Céphalées de tension : evaluation de l'acupuncture

4. Revues systématiques et méta-analyses

☆☆☆ Preuves en faveur d’une efficacité et d’un effet spécifique de l’acupuncture
☆☆ Preuves en faveur d’une efficacité de l’acupuncture
Preuves limitées en faveur d’une efficacité de l’acupuncture
Ø Absence de preuve ou preuves insuffisantes

4.1. Acupuncture générique

4.1.1. Zhang 2018 ☆☆

Zhang Xue, Bu He, Ma Yao ,Li Hong- Yan-Xua. [Meta- analysis of Acupuncture Therapy in the Treatment of Tension- type Headache]. Journal of Clinical Acupuncture and Moxibustion. 2018;34(1):51-5. [188159].

Objective To evaluate the therapeutic effect of acupuncture treatment for tension -type headache.
MethodsRCTs acupuncture treating tension -type headache were searched in domestic and overseas databases, and RevMan 5. 3 software was applied for Meta-analysis.
ResuIts 10 articles were included totally. Two of them were grade A researches, and the other eight were grade B researches. Results of Meta -analysis indicated that the total efficiency of acupuncture was 95%,which Was significantly higher than sham acupuncture 〔 RR:1. 25 , CI (1.08~1.44) , Z=2. 99,P=0.003 <0.05] , indicating that acupuncture was effective in relieving tension - type headache, it was also higher than NSAIDs [RR:1. 22 , 95% CI (1,06-1.40) , Z : 2.84,P=0.04<00.05], indicating that acupuncture was superior to NSAIDs in relieving tension -type headache. Different acupuncture therapy were also showed difference in relieving tension-type headache [RR =1. 35, 95% CI (1,02~1,79) , Z=2. 10 ,P =0.04<0. 05],indicating different acupuncture therapy had different curative effect in relieving tension -type headache.
ConclusionThe acupuncture treatment is effective for tension -type headache and the therapeutic effect is better than NSAIDs. Different acupuncture therapy has different curative effect.

4.1.2. Tang 2017 (céphalées d'origine cervicale) ☆☆

Tang Xu, Ren Lu-Ying, Li Yi-Mei. [Acupuncture treatment for the cervicogenic headache——updated systematic review]. Chinese Journal of Pain Medicine. 2017;11. [52179].

ObjectiveTo systematically assess the efficacy of acupuncture treatment for cervicogenic headache.
Methods Reviewers search databases including info Med, CNKI, VIP, Wanfang database online version, Pub Med, Embase, Web of Science, Cochrane Library and clinical trials. Gov from database establishment up to March 31, 2017, using the Review Manager 5. 3 software for Meta-analysis.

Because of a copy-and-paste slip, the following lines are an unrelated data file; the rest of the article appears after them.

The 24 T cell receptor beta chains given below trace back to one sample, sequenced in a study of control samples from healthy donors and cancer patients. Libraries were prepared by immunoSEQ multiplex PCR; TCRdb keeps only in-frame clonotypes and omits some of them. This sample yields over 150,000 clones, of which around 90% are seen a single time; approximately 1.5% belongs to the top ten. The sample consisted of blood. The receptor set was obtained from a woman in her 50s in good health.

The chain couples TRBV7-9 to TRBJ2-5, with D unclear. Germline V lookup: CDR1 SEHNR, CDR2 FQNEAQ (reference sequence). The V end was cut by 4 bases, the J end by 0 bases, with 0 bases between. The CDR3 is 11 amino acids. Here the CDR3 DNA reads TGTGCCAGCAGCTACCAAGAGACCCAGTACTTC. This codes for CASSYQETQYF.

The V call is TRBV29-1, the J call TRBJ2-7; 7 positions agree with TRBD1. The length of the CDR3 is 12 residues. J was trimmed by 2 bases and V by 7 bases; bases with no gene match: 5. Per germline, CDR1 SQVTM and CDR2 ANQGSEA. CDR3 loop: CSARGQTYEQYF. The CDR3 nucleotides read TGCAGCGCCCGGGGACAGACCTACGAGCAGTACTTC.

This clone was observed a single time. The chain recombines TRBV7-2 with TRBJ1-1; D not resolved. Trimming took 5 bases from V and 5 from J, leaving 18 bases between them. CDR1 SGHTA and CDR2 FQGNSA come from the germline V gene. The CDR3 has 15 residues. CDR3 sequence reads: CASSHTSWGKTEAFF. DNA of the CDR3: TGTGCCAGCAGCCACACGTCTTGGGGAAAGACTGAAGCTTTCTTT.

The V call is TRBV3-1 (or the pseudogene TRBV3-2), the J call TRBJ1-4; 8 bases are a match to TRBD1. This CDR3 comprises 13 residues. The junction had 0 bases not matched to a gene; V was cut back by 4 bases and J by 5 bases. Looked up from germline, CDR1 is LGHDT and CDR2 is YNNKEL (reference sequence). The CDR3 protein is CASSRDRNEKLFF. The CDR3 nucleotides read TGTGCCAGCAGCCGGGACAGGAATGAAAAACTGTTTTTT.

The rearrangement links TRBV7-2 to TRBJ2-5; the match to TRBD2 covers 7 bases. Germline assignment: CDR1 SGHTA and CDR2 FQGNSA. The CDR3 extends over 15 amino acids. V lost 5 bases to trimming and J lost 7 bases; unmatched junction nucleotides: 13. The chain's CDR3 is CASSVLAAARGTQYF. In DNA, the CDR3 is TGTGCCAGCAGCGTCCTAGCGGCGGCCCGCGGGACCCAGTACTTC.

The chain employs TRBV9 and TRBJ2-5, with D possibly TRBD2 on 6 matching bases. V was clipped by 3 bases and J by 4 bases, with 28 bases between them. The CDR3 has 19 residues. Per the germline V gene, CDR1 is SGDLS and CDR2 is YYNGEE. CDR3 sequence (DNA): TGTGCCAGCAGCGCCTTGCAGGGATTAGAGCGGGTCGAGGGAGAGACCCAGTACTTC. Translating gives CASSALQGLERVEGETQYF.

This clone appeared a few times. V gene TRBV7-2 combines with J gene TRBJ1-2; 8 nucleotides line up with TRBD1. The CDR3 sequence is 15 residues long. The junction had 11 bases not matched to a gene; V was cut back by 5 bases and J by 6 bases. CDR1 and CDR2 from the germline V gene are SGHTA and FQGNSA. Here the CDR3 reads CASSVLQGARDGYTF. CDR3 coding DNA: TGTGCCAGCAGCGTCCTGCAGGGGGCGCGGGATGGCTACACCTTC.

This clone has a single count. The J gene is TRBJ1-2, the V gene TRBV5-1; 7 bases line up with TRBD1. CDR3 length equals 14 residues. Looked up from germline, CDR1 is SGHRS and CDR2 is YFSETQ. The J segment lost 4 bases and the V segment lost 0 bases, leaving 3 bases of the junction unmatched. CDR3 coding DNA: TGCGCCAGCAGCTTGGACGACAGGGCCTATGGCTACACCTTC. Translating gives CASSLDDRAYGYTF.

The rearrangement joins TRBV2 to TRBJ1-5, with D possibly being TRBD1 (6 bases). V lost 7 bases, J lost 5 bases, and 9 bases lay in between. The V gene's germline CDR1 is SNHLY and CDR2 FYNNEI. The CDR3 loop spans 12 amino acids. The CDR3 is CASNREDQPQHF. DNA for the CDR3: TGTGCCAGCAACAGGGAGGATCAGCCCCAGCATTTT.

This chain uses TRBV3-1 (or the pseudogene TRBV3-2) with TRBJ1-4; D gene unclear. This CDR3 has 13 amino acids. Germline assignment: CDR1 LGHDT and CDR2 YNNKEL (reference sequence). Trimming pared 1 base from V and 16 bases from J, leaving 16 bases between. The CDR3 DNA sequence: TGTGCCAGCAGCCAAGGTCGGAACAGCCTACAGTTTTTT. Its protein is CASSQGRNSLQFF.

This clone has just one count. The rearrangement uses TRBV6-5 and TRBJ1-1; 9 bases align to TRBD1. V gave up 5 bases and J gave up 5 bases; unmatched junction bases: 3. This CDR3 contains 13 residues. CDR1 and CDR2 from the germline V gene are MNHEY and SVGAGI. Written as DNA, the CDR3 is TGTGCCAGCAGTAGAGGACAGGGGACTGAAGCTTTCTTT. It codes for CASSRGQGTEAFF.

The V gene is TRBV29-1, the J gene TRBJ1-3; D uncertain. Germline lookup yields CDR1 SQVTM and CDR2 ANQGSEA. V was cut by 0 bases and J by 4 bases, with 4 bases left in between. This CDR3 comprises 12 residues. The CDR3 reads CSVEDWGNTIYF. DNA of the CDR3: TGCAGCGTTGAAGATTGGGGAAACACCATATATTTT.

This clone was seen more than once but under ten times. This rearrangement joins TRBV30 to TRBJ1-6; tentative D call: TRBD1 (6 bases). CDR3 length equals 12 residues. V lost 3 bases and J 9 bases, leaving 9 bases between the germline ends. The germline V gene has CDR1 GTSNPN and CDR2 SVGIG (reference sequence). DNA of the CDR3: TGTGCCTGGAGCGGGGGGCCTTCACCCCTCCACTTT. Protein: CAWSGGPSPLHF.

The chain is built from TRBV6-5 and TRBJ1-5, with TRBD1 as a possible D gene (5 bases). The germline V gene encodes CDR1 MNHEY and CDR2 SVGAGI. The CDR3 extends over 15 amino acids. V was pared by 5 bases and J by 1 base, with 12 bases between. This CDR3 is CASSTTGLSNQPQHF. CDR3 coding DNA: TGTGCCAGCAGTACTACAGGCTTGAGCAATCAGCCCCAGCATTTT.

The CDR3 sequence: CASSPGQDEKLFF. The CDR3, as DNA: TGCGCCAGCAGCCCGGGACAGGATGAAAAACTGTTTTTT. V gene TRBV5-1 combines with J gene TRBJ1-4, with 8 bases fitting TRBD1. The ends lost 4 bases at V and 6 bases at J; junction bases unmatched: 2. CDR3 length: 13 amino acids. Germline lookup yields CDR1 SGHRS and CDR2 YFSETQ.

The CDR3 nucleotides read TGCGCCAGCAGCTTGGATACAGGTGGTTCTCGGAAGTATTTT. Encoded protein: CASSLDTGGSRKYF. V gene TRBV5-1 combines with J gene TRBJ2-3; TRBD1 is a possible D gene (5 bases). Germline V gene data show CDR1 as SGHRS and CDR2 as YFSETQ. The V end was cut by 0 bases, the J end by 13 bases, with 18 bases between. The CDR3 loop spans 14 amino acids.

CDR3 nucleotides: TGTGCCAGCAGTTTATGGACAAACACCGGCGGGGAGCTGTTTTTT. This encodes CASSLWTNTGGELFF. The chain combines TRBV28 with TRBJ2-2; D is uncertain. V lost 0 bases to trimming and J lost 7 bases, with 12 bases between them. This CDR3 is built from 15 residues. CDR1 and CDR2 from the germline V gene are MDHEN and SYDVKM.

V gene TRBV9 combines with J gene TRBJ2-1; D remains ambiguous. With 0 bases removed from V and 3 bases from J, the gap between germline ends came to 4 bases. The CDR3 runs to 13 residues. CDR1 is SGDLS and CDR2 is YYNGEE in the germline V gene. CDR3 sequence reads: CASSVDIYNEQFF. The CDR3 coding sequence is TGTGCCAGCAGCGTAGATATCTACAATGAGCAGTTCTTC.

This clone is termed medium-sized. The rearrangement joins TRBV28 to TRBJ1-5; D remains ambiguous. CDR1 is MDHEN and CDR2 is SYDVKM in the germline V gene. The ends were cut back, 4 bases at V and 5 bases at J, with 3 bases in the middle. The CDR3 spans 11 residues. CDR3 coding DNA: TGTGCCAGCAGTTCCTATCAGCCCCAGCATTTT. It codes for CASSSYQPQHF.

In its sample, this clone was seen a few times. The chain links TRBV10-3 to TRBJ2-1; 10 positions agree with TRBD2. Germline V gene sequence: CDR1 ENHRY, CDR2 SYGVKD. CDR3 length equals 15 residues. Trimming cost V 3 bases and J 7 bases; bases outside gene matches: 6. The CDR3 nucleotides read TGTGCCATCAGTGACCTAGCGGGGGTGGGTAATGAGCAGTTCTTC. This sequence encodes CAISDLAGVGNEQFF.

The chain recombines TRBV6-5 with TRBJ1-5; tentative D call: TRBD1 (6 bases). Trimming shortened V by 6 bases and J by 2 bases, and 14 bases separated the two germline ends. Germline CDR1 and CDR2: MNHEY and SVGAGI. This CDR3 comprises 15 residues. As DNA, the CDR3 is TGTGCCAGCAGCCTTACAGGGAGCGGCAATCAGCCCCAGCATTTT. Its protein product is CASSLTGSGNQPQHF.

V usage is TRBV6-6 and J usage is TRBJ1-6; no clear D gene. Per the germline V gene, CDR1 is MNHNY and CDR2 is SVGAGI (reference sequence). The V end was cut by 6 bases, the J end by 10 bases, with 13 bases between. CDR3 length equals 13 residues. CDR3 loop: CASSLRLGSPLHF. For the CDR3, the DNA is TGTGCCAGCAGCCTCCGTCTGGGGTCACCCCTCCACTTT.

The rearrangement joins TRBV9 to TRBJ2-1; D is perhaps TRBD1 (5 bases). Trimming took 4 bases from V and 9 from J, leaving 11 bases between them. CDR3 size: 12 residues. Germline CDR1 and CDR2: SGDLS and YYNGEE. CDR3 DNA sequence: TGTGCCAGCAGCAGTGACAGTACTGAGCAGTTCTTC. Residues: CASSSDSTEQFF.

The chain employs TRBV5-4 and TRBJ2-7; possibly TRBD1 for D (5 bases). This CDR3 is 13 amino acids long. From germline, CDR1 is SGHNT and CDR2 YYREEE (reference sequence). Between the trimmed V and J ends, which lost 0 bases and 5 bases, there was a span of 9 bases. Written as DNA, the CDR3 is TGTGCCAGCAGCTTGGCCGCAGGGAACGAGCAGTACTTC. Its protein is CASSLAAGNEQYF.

Results This study contained a total of 13 trials, including 1783 patients. Meta-analysis showed: (1) The effective rate of acupuncture treatment for cervicogenic headache is higher than oral medications (RR=1. 35, 95% CI (1. 26, 1. 45)]. (2) The acupuncture treatment of cervicogenic headache has better curative effect than non-steroidal anti-inflammatory drug (RR=1. 28, 95% CI (1. 20, 1. 38)]. (3) The score of VAS for cervicogenic headache has no obvious difference between acupuncture and non-steroidal antipyretic analgesic drugs or cervical joint traction [MD=0. 93, 95%CI (-0. 29, 2. 16)].
Conclusion Acupuncture treatment for cervicogenic headache is effective and safe. The quality of the literature is moderate. More high quality clinical studies are needed to further explore the effectiveness and safety of acupuncture treatment for cervicogenic headache.

4.1.3. Linde 2016 ☆☆☆

Linde K, Allais G, Brinkhaus B, Fei Y, Mehring M, Shin BC, Vickers A, White AR. Acupuncture for the prevention of tension-type headache. Cochrane Database Syst Rev. 2016;4:CD007587. [186525].

BackgroundAcupuncture is often used for prevention of tension-type headache but its effectiveness is still controversial. This is an update of our Cochrane review originally published in Issue 1, 2009 of The Cochrane Library.
ObjectivesTo investigate whether acupuncture is a) more effective than no prophylactic treatment/routine care only; b) more effective than 'sham' (placebo) acupuncture; and c) as effective as other interventions in reducing headache frequency in adults with episodic or chronic tension-type headache.
Search MethodsWe searched CENTRAL, MEDLINE, EMBASE and AMED to 19 January 2016. We searched the World Health Organization (WHO) International Clinical Trials Registry Platform to 10 February 2016 for ongoing and unpublished trials. Selection Criteria: We included randomised trials with a post-randomisation observation period of at least eight weeks, which compared the clinical effects of an acupuncture intervention with a control (treatment of acute headaches only or routine care), a sham acupuncture intervention or another prophylactic intervention in adults with episodic or chronic tension-type headache. Data Collection And Analysis: Two review authors checked eligibility; extracted information on participants, interventions, methods and results; and assessed study risk of bias and the quality of the acupuncture intervention. The main efficacy outcome measure was response (at least 50% reduction of headache frequency) after completion of treatment (three to four months after randomisation). To assess safety/acceptability we extracted the number of participants dropping out due to adverse effects and the number of participants reporting adverse effects. We assessed the quality of the evidence using GRADE (Grading of Recommendations Assessment, Development and Evaluation).